Chennai has a very diversified industrial base and is home to companies producing everything from Bicycles (TI Cycles) to Battle Tanks (Avadi HVF). It is the base for over 40% of India's automotive industry. Most of the automotive OEMs in India are based in Chennai, mainly in the Ambattur-Padi industrial zone. Several auto and tyre companies such as TVS, Ashok Leyland, Hyundai, Ford, Mitsubishi and MRF have manufacturing plants in and around Chennai.

Major heavy industries are textiles and chemicals, located mainly in the northeast and northwest industrial zones. The leather industry is located mostly in the southwest of the city. So many tanneries were once located there in a tight cluster that the ground water changed colour due to chromium in the effluents. The locality (which was subsequently cleaned up) is now known as Chromepet.

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International Tech Park Chennai-Ascendas in Taramani is one of largest IT parks in India

Chennai's service sector was traditionally dominated by finance and banking especially because several multinational banks had their headquarters or IT systems supported out of Chennai. Since the late 1990s, software development and business process outsourcing have become very important and Chennai is now an important hub for Software and IT companies. Companies like Infosys, Wipro, TCS, CTS, Covansys, Saksoft, Thinksoft and several other IT firms are situated in Chennai. The IT Corridor is in the southeast of the city. Several technology parks have been built in the area, the most important being Tidel Park, built by TIDCO as a Government initiative. Several organizations have their software development and BPO centres in Chennai.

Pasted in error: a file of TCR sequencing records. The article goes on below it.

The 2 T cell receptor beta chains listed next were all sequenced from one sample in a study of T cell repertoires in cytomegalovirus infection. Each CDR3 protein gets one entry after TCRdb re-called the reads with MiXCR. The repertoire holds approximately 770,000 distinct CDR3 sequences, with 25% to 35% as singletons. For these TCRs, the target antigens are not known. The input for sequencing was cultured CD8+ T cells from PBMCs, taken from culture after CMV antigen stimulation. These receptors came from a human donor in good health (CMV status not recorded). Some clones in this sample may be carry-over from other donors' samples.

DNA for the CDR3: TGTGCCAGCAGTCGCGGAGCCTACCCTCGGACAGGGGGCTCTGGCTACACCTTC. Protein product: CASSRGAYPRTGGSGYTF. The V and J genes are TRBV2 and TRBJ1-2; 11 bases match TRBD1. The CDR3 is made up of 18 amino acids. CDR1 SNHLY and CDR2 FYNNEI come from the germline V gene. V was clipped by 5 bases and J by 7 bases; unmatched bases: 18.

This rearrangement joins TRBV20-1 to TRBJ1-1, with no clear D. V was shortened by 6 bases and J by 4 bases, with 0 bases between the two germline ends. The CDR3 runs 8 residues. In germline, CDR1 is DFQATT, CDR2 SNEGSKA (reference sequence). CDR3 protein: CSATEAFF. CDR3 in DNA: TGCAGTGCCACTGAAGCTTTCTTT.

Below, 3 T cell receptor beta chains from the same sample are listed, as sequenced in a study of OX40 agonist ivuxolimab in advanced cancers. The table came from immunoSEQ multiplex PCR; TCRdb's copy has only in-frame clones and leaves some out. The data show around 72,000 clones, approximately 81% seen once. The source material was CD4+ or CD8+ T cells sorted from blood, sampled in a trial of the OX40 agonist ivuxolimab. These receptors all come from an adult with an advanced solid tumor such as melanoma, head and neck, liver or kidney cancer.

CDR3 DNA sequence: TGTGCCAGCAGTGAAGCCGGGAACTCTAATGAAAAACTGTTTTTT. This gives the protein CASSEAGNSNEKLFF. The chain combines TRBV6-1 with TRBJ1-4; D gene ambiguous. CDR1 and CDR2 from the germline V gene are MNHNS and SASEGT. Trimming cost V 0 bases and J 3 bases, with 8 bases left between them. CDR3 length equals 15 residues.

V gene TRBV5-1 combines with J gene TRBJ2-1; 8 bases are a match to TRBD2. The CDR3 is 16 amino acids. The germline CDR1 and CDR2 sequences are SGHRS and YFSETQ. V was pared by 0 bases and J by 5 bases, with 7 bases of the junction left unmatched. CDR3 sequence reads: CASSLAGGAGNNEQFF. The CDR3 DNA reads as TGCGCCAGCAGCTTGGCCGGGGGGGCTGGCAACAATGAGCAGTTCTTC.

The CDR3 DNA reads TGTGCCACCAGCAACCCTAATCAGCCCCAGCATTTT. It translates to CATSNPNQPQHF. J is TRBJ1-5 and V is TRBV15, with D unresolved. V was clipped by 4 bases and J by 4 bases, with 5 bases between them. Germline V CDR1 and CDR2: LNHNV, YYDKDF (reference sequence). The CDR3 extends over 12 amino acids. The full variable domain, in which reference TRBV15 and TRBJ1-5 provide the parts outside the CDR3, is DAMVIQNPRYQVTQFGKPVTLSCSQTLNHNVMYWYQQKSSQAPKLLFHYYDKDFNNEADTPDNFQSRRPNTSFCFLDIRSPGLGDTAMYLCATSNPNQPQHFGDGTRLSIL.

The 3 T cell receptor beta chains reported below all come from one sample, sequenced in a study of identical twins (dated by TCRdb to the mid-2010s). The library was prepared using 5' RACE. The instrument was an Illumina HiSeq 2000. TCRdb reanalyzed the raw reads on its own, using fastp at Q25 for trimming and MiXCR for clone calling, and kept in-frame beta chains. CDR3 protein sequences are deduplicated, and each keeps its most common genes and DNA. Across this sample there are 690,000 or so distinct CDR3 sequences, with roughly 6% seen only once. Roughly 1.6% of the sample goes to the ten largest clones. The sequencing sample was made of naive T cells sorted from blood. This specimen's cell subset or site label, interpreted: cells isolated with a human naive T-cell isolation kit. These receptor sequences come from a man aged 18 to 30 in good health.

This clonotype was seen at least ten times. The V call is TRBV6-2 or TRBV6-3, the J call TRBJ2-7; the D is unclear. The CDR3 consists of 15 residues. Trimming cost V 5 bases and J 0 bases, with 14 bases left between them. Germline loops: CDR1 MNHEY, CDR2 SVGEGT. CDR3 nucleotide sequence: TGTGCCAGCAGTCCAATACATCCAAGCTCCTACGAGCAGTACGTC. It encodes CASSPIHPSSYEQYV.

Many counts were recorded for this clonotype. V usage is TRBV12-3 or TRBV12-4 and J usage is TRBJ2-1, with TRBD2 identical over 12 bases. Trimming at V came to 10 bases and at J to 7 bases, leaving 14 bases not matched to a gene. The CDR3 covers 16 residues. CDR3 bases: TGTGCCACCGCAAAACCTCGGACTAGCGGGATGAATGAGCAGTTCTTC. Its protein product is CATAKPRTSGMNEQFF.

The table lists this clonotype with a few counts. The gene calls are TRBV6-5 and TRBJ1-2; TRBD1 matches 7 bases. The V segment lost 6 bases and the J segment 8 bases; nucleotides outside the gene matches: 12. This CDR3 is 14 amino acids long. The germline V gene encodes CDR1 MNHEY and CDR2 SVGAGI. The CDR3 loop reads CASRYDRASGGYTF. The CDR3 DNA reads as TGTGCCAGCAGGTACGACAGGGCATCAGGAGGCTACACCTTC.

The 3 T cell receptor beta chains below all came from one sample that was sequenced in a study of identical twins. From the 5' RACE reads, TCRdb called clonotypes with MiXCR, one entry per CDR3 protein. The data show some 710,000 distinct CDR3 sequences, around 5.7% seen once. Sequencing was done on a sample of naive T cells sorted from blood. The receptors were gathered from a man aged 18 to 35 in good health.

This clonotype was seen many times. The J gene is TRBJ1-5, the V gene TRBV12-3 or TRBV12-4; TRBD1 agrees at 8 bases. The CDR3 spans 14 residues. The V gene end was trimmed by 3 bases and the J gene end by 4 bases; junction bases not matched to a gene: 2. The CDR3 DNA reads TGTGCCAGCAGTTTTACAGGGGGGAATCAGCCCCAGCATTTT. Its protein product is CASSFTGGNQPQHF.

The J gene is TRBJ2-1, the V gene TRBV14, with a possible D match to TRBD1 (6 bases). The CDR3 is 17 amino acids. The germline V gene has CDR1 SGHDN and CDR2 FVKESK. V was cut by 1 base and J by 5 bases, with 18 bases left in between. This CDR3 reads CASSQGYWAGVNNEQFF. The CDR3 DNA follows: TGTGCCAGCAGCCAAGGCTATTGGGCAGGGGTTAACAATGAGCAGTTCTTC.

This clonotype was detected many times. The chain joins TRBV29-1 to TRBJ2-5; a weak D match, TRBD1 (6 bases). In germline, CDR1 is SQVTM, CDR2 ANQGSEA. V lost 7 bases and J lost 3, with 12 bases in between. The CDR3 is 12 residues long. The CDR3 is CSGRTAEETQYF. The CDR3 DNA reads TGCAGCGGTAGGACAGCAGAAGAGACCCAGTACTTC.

Demographics

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Ranganathan Street in T.Nagar is usually packed with shoppers. Powered vehicles are forbidden on this street.

The residents of Chennai are called Chennaiites. As of 2000, Chennai city had a population of 4.2 million, while the total metropolitan population was 6.7 million. The estimated metropolitan population in 2005 is 7.45 million [5] (http://www.citypopulation.de/World.html). The population density in the city is 24,418 per km², while the overall population density is 6,351 per km². The sex ratio in the city is about 948 females for every 1000 males, slightly higher than the national average of 934 [6] (http://www.cia.gov/cia/publications/factbook/geos/in.html). The average literacy rate is 80.14% [7] (http://www.tn.gov.in/schooleducation/statistics/table7and8.htm), much higher than the national average of 59.5% [8] (http://www.cia.gov/cia/publications/factbook/geos/in.html). About 25% of the city's population is classified as living in slum conditions [9] (http://www.tn.gov.in/economy/eco-oct2001-12.htm).

The majority of the people in Chennai are Tamilians, with a sizable Telugu minority. English is widely spoken, and is used almost exclusively in business and education. The Tamil spoken in Chennai uses English words very liberally, so much so that it is often called Madras bashai ("Madras language"). Telugu is also spoken in Chennai.

Historically, Madras under the British used to be the capital of the Madras Presidency, which covered most of the area now occupied by the modern states of Andhra Pradesh, Karnataka, Kerala and Tamil Nadu, excluding the princely states enjoying British patronage. Madras thus inherited a mix of languages and dialects, most of which have changed with time. Marwari moneylenders and businessmen from northern India (mainly from Gujarat and Rajasthan) settled in and around north Chennai in the 1950s, many of them in the locality of Sowcarpet, which is a polyglot mix of sahukar (Hindi for "moneylender") and pettai (Tamil for "neighbourhood"). Chennai has therefore become progressively more cosmopolitan. More recently the growth of the IT industry has also attracted people from other states and even a few from other countries.